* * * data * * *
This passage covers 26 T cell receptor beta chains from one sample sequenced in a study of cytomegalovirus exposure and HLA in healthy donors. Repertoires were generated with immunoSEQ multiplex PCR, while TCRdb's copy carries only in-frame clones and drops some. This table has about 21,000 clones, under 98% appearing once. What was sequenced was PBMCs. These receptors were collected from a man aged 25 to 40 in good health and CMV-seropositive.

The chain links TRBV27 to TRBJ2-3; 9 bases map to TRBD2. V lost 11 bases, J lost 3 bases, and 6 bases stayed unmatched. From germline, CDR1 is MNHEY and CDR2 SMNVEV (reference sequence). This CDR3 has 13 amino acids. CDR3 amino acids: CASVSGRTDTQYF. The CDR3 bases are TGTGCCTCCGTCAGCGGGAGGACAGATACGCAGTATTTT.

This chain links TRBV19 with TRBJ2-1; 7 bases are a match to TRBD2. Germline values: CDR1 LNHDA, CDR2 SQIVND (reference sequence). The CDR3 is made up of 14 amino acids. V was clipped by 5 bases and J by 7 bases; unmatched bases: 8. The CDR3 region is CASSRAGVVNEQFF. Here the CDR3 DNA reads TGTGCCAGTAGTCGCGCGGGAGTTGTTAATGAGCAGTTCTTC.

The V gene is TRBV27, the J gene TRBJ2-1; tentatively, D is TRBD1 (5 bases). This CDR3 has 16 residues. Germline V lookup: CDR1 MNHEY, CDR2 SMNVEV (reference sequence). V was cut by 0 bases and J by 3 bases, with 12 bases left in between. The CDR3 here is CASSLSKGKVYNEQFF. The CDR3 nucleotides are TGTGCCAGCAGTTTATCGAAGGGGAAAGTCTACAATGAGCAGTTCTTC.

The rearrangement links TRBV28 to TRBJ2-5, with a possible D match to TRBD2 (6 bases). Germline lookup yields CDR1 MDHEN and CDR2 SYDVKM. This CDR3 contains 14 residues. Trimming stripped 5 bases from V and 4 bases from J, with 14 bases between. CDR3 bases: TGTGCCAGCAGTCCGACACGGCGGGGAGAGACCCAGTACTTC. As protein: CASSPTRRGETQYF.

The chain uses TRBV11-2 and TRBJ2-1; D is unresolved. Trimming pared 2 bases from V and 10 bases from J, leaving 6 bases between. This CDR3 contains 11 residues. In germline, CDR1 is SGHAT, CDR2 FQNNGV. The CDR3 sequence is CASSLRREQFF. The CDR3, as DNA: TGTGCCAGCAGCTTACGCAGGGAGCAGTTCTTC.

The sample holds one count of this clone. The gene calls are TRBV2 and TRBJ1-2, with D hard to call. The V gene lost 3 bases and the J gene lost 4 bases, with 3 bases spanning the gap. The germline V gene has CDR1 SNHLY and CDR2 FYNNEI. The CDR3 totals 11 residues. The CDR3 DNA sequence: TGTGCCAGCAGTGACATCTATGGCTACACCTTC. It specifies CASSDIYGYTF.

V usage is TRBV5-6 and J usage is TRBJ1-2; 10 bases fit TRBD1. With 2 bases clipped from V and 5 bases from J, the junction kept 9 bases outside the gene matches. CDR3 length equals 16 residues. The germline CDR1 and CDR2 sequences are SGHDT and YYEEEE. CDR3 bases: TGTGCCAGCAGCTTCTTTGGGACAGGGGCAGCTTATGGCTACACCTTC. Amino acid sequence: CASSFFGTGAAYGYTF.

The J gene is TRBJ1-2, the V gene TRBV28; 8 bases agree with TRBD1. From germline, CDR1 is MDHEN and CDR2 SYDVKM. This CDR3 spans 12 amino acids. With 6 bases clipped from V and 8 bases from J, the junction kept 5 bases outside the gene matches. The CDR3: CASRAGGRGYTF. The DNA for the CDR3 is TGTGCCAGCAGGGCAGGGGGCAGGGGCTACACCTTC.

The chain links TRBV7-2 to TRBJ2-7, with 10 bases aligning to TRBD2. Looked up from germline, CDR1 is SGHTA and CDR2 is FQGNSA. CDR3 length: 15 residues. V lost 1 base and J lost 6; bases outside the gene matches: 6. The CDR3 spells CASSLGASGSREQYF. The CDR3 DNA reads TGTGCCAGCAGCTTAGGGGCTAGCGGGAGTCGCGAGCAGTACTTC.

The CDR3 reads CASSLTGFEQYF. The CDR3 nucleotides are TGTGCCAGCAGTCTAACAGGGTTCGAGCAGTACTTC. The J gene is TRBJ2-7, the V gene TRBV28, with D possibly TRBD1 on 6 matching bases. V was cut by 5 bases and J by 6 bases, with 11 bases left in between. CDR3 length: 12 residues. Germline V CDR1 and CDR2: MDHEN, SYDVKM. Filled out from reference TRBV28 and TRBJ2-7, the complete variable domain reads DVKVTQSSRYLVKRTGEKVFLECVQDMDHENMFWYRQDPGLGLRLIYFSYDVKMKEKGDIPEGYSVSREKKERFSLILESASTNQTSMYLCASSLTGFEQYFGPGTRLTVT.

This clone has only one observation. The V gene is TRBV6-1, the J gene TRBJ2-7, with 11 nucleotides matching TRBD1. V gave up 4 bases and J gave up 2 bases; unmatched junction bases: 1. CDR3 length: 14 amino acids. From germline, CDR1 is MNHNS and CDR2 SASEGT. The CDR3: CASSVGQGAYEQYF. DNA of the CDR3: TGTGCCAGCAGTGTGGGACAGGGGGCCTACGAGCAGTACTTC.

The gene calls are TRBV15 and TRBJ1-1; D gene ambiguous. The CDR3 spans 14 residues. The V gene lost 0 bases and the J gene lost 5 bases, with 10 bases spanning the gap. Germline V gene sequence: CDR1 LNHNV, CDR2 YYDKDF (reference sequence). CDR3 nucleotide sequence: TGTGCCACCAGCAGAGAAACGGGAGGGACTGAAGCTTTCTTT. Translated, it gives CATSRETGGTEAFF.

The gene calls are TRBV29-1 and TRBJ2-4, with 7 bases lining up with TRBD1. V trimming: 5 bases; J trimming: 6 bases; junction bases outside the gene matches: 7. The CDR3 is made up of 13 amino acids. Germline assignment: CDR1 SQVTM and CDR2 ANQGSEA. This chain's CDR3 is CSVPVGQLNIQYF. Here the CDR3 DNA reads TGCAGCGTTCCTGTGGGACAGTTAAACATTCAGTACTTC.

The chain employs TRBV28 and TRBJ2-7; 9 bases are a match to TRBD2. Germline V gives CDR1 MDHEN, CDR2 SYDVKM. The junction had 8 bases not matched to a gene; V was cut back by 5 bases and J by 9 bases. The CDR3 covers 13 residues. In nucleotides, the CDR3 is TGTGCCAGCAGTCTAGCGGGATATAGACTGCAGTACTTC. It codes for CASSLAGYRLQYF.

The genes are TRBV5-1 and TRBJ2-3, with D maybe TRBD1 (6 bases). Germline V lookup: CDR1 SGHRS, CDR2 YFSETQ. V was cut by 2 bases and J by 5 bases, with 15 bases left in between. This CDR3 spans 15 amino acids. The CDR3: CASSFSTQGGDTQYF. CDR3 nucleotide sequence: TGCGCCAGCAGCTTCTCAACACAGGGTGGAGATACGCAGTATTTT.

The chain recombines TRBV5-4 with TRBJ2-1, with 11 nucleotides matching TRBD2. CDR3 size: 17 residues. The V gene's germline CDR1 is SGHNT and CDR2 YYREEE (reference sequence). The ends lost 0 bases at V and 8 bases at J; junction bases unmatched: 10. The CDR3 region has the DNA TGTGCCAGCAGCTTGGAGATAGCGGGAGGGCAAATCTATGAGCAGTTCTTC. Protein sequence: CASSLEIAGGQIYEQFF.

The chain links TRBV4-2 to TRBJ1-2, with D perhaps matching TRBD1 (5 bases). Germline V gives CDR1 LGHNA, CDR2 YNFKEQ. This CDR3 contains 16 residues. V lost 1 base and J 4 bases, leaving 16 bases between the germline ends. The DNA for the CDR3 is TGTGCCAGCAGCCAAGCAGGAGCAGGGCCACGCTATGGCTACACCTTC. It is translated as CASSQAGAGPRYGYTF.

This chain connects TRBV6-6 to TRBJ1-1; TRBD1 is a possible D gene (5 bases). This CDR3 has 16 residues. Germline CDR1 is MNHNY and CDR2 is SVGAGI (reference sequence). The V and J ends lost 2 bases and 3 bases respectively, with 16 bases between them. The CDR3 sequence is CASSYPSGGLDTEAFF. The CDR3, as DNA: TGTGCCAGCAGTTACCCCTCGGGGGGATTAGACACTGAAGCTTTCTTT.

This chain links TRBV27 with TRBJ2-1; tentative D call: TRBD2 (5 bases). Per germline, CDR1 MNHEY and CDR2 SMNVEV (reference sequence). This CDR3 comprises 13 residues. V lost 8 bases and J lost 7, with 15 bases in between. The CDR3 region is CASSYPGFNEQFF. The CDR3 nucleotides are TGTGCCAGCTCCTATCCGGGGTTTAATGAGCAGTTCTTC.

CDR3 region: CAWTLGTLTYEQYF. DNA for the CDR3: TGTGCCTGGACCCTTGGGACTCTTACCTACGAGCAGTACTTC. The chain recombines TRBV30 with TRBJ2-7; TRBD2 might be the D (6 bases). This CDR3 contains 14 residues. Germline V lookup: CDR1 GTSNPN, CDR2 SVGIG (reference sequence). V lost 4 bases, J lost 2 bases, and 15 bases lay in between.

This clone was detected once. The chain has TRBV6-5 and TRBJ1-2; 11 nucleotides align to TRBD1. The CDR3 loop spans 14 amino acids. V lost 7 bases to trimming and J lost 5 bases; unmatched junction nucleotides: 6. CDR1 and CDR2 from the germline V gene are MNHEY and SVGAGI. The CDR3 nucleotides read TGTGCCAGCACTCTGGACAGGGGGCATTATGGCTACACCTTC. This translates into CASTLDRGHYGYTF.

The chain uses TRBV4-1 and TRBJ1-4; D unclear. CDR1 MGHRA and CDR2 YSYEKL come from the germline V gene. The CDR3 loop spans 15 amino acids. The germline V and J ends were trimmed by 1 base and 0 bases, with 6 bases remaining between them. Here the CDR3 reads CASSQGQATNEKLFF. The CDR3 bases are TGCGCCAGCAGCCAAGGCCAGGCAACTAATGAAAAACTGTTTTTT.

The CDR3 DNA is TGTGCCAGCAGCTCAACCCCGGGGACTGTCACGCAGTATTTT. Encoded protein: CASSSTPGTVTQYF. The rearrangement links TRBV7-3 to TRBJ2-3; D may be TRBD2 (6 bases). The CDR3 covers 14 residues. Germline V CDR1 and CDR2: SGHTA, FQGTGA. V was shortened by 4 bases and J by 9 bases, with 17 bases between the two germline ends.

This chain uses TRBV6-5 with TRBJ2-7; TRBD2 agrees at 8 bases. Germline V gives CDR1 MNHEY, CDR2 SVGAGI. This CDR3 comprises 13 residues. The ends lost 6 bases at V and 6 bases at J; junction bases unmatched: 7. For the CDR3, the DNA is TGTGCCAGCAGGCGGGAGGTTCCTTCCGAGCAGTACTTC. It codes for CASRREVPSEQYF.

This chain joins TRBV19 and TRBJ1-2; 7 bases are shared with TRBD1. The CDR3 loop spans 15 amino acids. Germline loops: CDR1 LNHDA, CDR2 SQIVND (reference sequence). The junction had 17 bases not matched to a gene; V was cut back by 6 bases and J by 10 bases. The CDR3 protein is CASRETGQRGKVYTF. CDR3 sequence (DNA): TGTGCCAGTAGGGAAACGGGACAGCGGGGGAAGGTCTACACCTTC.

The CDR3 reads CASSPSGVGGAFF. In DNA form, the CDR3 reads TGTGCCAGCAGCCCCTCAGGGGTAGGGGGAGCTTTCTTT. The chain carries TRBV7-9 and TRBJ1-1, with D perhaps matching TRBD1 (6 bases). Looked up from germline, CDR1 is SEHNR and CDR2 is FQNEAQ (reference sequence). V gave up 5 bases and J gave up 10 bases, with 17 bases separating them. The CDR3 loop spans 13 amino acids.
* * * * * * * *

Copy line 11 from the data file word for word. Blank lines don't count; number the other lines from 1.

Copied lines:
The CDR3 reads CASSLTGFEQYF. The CDR3 nucleotides are TGTGCCAGCAGTCTAACAGGGTTCGAGCAGTACTTC. The J gene is TRBJ2-7, the V gene TRBV28, with D possibly TRBD1 on 6 matching bases. V was cut by 5 bases and J by 6 bases, with 11 bases left in between. CDR3 length: 12 residues. Germline V CDR1 and CDR2: MDHEN, SYDVKM. Filled out from reference TRBV28 and TRBJ2-7, the complete variable domain reads DVKVTQSSRYLVKRTGEKVFLECVQDMDHENMFWYRQDPGLGLRLIYFSYDVKMKEKGDIPEGYSVSREKKERFSLILESASTNQTSMYLCASSLTGFEQYFGPGTRLTVT.